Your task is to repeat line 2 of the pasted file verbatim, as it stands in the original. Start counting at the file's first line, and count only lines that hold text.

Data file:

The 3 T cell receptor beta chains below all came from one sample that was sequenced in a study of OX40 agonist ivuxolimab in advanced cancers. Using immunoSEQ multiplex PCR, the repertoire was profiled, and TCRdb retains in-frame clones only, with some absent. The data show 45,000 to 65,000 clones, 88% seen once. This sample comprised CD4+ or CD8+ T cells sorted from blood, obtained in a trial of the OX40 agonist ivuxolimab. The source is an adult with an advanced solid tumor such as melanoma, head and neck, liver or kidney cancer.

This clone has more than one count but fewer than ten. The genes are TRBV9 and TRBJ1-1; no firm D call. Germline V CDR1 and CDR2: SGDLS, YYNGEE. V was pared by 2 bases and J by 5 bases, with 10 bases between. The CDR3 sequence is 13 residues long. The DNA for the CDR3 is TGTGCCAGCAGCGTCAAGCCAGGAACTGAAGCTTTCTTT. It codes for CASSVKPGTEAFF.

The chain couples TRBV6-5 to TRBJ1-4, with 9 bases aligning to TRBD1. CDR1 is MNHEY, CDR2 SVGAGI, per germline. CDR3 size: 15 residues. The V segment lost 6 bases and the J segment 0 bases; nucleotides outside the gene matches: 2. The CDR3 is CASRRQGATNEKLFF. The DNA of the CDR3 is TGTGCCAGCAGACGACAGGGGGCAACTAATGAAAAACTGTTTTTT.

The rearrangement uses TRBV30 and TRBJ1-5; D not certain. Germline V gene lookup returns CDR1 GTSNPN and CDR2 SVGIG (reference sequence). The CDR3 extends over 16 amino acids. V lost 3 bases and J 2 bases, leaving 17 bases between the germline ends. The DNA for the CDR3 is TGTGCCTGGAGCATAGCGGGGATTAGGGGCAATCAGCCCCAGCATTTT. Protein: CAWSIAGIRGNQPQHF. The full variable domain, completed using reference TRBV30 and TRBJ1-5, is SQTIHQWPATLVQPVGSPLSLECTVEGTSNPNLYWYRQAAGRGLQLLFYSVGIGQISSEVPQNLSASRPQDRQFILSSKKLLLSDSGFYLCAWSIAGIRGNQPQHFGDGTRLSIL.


This clone has more than one count but fewer than ten. The genes are TRBV9 and TRBJ1-1; no firm D call. Germline V CDR1 and CDR2: SGDLS, YYNGEE. V was pared by 2 bases and J by 5 bases, with 10 bases between. The CDR3 sequence is 13 residues long. The DNA for the CDR3 is TGTGCCAGCAGCGTCAAGCCAGGAACTGAAGCTTTCTTT. It codes for CASSVKPGTEAFF.